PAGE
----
By Alex Kimani
EVs can “eat into traditional market share for liquid fuels,” but that’s largely a “developed economy, or rich country issue at this point.” — Dean Foreman, American Petroleum Institute.
Over the past few years, the EV momentum has gone into overdrive thanks to the ESG craze and the shift to renewable energy. Last year marked a fresh high for the EV industry after the global electric-car market recorded growth of 41%, according to an International Energy Agency report.
Global EV sales in 2020 increased by 39% Y/Y to 3.1 million units, an impressive feat considering that the total passenger car market declined 14% amid the pandemic. Part of the robust growth can be chalked up to legacy automakers accelerating their EV launch plans, partly to comply with increasingly stringent regulations in Europe and China.
And now the undeniable EV momentum has some experts spelling doom for the oil industry.
Bloomberg News’ Akshat Rathi recently claimed that “every F-150 Lightning destroys 50+ barrels of oil demand forever.” The F-150 Lightning is Ford Motors‘ (NYSE:F) electric equivalent of the marquee Ford-150 truck.
It’s a refrain we have heard in the past from a cross-section of experts, including Stanford University economist Tony Seba who went ballistic a few years ago and declared that EVs will obliterate the global oil industry by 2030.
But let’s not get ahead of ourselves here; At the risk of sounding like fossil fuel apologists, the fact of the matter is that whereas EVs remain a critical piece of the global electrification drive, it could be decades before EV uptake can destroy oil demand to an appreciable degree.
F-150 Lightning: Battery on Wheels
For clean energy buffs, Ford’s latest EV offering is, by many accounts, a masterpiece.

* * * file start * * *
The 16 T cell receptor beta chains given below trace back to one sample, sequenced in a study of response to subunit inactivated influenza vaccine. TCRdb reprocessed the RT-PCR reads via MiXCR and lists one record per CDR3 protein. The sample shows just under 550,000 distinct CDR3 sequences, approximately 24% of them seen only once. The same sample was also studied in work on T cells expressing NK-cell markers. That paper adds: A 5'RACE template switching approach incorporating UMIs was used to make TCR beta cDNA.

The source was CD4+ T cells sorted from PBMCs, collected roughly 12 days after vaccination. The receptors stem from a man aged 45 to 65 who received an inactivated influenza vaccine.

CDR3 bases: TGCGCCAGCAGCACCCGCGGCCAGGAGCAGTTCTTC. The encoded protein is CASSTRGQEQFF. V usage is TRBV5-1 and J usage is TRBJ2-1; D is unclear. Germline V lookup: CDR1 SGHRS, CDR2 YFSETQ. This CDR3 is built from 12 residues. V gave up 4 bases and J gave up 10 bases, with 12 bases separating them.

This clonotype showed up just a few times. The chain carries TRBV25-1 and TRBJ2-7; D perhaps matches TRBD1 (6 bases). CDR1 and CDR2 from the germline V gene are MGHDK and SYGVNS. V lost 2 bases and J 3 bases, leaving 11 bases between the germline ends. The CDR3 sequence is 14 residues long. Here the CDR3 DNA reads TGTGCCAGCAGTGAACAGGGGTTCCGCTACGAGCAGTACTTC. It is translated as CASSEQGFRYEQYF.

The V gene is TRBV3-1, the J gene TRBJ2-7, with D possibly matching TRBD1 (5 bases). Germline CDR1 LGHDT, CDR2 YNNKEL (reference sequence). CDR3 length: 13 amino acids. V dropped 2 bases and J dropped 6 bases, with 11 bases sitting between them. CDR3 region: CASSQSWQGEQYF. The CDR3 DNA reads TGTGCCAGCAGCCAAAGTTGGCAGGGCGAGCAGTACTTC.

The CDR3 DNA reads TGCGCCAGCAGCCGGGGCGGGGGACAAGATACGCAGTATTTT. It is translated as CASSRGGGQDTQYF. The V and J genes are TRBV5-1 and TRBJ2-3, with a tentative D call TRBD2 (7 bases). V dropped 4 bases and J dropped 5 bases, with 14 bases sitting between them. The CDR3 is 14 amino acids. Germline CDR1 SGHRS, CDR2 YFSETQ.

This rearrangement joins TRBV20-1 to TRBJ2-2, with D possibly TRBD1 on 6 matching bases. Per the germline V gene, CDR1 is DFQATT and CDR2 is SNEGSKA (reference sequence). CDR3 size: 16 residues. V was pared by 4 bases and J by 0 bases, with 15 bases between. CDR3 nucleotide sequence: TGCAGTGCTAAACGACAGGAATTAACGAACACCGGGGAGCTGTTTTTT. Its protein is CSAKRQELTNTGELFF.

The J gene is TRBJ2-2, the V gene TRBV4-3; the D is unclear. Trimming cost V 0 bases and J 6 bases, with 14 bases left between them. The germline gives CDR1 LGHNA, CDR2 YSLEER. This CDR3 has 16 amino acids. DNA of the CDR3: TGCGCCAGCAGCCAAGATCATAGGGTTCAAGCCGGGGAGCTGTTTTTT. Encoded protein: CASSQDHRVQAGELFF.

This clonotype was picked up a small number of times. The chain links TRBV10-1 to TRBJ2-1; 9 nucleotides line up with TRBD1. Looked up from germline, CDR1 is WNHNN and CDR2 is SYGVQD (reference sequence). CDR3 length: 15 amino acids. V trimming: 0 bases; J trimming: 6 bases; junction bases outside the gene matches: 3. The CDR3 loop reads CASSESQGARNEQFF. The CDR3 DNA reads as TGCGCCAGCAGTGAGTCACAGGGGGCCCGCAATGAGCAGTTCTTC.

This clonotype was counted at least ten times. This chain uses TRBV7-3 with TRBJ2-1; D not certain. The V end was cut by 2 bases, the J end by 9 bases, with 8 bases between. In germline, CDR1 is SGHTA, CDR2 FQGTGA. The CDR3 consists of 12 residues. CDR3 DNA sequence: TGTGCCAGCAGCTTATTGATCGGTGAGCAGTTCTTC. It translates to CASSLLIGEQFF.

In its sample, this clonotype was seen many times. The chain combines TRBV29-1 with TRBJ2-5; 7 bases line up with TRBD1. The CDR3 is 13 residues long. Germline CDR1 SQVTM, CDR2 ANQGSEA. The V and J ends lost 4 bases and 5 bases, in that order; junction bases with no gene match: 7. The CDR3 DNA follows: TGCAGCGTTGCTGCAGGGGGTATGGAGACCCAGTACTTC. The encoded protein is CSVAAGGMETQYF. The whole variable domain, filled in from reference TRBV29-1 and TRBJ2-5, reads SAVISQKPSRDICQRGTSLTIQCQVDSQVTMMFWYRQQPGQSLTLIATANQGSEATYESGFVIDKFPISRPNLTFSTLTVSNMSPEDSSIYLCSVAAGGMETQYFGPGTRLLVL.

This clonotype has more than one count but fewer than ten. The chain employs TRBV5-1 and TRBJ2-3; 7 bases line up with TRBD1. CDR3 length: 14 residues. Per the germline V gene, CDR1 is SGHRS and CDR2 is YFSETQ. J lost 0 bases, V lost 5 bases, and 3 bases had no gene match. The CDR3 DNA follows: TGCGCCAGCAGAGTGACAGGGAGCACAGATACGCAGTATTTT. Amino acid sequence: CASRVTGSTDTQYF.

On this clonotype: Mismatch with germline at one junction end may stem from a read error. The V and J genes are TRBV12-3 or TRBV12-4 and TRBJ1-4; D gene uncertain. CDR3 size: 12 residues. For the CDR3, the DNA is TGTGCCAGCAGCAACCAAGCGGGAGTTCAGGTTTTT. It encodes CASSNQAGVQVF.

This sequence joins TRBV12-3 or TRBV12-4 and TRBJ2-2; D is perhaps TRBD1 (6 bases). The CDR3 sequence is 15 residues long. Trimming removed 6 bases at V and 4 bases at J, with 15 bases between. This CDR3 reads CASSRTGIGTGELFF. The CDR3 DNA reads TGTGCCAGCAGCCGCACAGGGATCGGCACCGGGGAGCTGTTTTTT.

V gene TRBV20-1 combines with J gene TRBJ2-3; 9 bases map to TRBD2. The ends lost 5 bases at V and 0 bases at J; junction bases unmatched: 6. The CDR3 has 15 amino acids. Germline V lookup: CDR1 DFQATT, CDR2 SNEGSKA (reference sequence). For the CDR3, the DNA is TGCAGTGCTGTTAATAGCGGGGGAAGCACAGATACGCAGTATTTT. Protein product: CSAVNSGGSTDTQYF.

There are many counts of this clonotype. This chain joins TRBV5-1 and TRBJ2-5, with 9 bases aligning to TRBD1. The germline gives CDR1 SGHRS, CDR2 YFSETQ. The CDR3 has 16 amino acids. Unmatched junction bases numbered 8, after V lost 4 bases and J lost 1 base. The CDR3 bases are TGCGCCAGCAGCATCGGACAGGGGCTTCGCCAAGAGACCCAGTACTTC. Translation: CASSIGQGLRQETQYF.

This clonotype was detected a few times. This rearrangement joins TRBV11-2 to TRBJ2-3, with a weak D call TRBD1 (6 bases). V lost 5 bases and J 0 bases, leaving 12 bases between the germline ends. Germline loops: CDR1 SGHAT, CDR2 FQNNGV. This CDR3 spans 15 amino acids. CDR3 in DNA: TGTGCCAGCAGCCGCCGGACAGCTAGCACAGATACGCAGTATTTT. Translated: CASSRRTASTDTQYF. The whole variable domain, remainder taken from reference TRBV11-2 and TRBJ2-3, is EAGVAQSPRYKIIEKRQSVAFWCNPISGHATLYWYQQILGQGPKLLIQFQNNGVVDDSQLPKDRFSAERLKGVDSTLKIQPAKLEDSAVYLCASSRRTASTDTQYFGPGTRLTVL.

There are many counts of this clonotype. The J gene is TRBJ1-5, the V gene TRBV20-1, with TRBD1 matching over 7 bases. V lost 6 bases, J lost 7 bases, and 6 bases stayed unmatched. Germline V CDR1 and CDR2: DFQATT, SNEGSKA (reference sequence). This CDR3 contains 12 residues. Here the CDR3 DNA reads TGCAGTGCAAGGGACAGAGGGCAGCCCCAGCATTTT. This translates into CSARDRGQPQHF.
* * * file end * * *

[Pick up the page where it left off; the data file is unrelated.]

According to the company, it will be the first electric vehicle to serve as a “battery on wheels,” thanks to being equipped with an extended 9.6kWh battery that can power an average home for three days. Ford says the F-150 Lightning’s 9.6 kWh of Intelligent Backup Power can provide full-home power for up to three days on a full charge of battery, a potential strong selling point following February’s Arctic Blast that left millions of homes in the dark for days on end. Demand for in-home generators in Texas has reached an all-time high since the February ice storms, meaning the battery system ‘add-on’ might have broad appeal to light truck buyers.
Solar, battery storage, and energy services provider Sunrun Inc. (NASDAQ:RUN) has partnered with Ford to install the 80-amp Ford Charge Station Pro and home integration system that can be used to power the Intelligent Backup Power system.
Ryan O’Gorman, Ford’s energy services lead, says that if your F-150 Lightning is plugged in when an outage occurs, Intelligent Backup Power will automatically kick in to power your home. When power is restored, the truck will automatically revert to charging its battery. Users will have to pay extra to install a home integration system on top of the Lightning’s base price of $39,974 before any incentives.
Which brings us to the question of the day: How much damage are EVs like the new Ford-150 Lightning doing to global oil demand?